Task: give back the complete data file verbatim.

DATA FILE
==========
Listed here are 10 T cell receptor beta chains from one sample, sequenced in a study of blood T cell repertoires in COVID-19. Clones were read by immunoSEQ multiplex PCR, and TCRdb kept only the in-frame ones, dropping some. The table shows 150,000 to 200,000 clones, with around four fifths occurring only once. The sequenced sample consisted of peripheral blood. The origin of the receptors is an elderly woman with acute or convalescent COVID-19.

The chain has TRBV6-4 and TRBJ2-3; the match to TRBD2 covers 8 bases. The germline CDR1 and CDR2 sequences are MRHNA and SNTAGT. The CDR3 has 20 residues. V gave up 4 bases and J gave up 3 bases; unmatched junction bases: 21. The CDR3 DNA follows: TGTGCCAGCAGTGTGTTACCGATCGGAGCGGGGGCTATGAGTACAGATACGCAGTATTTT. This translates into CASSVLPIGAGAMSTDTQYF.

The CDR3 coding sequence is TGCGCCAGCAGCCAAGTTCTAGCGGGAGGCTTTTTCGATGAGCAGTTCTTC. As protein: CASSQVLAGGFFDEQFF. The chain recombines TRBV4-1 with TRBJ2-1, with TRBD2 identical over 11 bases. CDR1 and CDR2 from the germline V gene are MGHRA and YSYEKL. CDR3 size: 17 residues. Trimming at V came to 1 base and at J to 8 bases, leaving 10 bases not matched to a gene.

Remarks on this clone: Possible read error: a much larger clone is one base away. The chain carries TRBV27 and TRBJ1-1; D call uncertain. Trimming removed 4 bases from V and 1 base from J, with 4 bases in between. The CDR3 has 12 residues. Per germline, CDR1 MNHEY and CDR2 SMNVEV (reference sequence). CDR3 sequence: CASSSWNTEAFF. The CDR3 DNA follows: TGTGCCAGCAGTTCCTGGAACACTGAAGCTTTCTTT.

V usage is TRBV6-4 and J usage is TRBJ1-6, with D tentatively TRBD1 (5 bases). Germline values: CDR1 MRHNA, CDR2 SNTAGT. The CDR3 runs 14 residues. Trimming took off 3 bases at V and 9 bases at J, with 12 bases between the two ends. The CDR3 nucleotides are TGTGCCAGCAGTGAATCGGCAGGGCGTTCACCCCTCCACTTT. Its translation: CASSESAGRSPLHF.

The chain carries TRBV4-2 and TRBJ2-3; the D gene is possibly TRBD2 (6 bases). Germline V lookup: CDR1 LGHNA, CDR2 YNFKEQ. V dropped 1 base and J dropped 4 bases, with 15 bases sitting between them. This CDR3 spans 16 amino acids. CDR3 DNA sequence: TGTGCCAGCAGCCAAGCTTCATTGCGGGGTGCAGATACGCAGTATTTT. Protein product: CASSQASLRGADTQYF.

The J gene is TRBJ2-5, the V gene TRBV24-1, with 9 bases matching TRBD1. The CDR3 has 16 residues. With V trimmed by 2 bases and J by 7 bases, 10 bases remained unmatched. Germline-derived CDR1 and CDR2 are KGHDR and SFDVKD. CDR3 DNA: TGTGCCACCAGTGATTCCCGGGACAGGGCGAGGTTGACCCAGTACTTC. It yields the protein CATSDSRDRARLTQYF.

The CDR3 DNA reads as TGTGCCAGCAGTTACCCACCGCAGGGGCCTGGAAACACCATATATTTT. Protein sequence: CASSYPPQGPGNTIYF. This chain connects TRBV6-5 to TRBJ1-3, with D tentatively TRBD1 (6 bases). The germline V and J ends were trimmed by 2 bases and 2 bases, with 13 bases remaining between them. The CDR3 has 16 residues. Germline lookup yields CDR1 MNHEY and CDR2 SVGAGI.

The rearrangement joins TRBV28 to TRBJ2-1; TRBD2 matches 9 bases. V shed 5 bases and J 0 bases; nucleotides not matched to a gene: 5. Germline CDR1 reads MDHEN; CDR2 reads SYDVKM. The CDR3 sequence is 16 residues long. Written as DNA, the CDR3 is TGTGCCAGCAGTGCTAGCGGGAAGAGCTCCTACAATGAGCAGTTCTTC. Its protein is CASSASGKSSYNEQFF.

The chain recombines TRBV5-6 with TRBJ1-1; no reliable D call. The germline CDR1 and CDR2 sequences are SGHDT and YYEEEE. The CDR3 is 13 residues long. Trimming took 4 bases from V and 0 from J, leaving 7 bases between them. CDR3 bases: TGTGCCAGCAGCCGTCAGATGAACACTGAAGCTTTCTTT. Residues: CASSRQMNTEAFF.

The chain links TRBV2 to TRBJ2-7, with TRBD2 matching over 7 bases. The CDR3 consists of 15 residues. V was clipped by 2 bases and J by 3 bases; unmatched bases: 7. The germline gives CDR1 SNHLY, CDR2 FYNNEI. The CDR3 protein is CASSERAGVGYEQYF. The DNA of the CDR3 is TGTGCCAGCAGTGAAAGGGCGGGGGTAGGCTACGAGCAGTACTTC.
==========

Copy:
Listed here are 10 T cell receptor beta chains from one sample, sequenced in a study of blood T cell repertoires in COVID-19. Clones were read by immunoSEQ multiplex PCR, and TCRdb kept only the in-frame ones, dropping some. The table shows 150,000 to 200,000 clones, with around four fifths occurring only once. The sequenced sample consisted of peripheral blood. The origin of the receptors is an elderly woman with acute or convalescent COVID-19.

The chain has TRBV6-4 and TRBJ2-3; the match to TRBD2 covers 8 bases. The germline CDR1 and CDR2 sequences are MRHNA and SNTAGT. The CDR3 has 20 residues. V gave up 4 bases and J gave up 3 bases; unmatched junction bases: 21. The CDR3 DNA follows: TGTGCCAGCAGTGTGTTACCGATCGGAGCGGGGGCTATGAGTACAGATACGCAGTATTTT. This translates into CASSVLPIGAGAMSTDTQYF.

The CDR3 coding sequence is TGCGCCAGCAGCCAAGTTCTAGCGGGAGGCTTTTTCGATGAGCAGTTCTTC. As protein: CASSQVLAGGFFDEQFF. The chain recombines TRBV4-1 with TRBJ2-1, with TRBD2 identical over 11 bases. CDR1 and CDR2 from the germline V gene are MGHRA and YSYEKL. CDR3 size: 17 residues. Trimming at V came to 1 base and at J to 8 bases, leaving 10 bases not matched to a gene.

Remarks on this clone: Possible read error: a much larger clone is one base away. The chain carries TRBV27 and TRBJ1-1; D call uncertain. Trimming removed 4 bases from V and 1 base from J, with 4 bases in between. The CDR3 has 12 residues. Per germline, CDR1 MNHEY and CDR2 SMNVEV (reference sequence). CDR3 sequence: CASSSWNTEAFF. The CDR3 DNA follows: TGTGCCAGCAGTTCCTGGAACACTGAAGCTTTCTTT.

V usage is TRBV6-4 and J usage is TRBJ1-6, with D tentatively TRBD1 (5 bases). Germline values: CDR1 MRHNA, CDR2 SNTAGT. The CDR3 runs 14 residues. Trimming took off 3 bases at V and 9 bases at J, with 12 bases between the two ends. The CDR3 nucleotides are TGTGCCAGCAGTGAATCGGCAGGGCGTTCACCCCTCCACTTT. Its translation: CASSESAGRSPLHF.

The chain carries TRBV4-2 and TRBJ2-3; the D gene is possibly TRBD2 (6 bases). Germline V lookup: CDR1 LGHNA, CDR2 YNFKEQ. V dropped 1 base and J dropped 4 bases, with 15 bases sitting between them. This CDR3 spans 16 amino acids. CDR3 DNA sequence: TGTGCCAGCAGCCAAGCTTCATTGCGGGGTGCAGATACGCAGTATTTT. Protein product: CASSQASLRGADTQYF.

The J gene is TRBJ2-5, the V gene TRBV24-1, with 9 bases matching TRBD1. The CDR3 has 16 residues. With V trimmed by 2 bases and J by 7 bases, 10 bases remained unmatched. Germline-derived CDR1 and CDR2 are KGHDR and SFDVKD. CDR3 DNA: TGTGCCACCAGTGATTCCCGGGACAGGGCGAGGTTGACCCAGTACTTC. It yields the protein CATSDSRDRARLTQYF.

The CDR3 DNA reads as TGTGCCAGCAGTTACCCACCGCAGGGGCCTGGAAACACCATATATTTT. Protein sequence: CASSYPPQGPGNTIYF. This chain connects TRBV6-5 to TRBJ1-3, with D tentatively TRBD1 (6 bases). The germline V and J ends were trimmed by 2 bases and 2 bases, with 13 bases remaining between them. The CDR3 has 16 residues. Germline lookup yields CDR1 MNHEY and CDR2 SVGAGI.

The rearrangement joins TRBV28 to TRBJ2-1; TRBD2 matches 9 bases. V shed 5 bases and J 0 bases; nucleotides not matched to a gene: 5. Germline CDR1 reads MDHEN; CDR2 reads SYDVKM. The CDR3 sequence is 16 residues long. Written as DNA, the CDR3 is TGTGCCAGCAGTGCTAGCGGGAAGAGCTCCTACAATGAGCAGTTCTTC. Its protein is CASSASGKSSYNEQFF.

The chain recombines TRBV5-6 with TRBJ1-1; no reliable D call. The germline CDR1 and CDR2 sequences are SGHDT and YYEEEE. The CDR3 is 13 residues long. Trimming took 4 bases from V and 0 from J, leaving 7 bases between them. CDR3 bases: TGTGCCAGCAGCCGTCAGATGAACACTGAAGCTTTCTTT. Residues: CASSRQMNTEAFF.

The chain links TRBV2 to TRBJ2-7, with TRBD2 matching over 7 bases. The CDR3 consists of 15 residues. V was clipped by 2 bases and J by 3 bases; unmatched bases: 7. The germline gives CDR1 SNHLY, CDR2 FYNNEI. The CDR3 protein is CASSERAGVGYEQYF. The DNA of the CDR3 is TGTGCCAGCAGTGAAAGGGCGGGGGTAGGCTACGAGCAGTACTTC.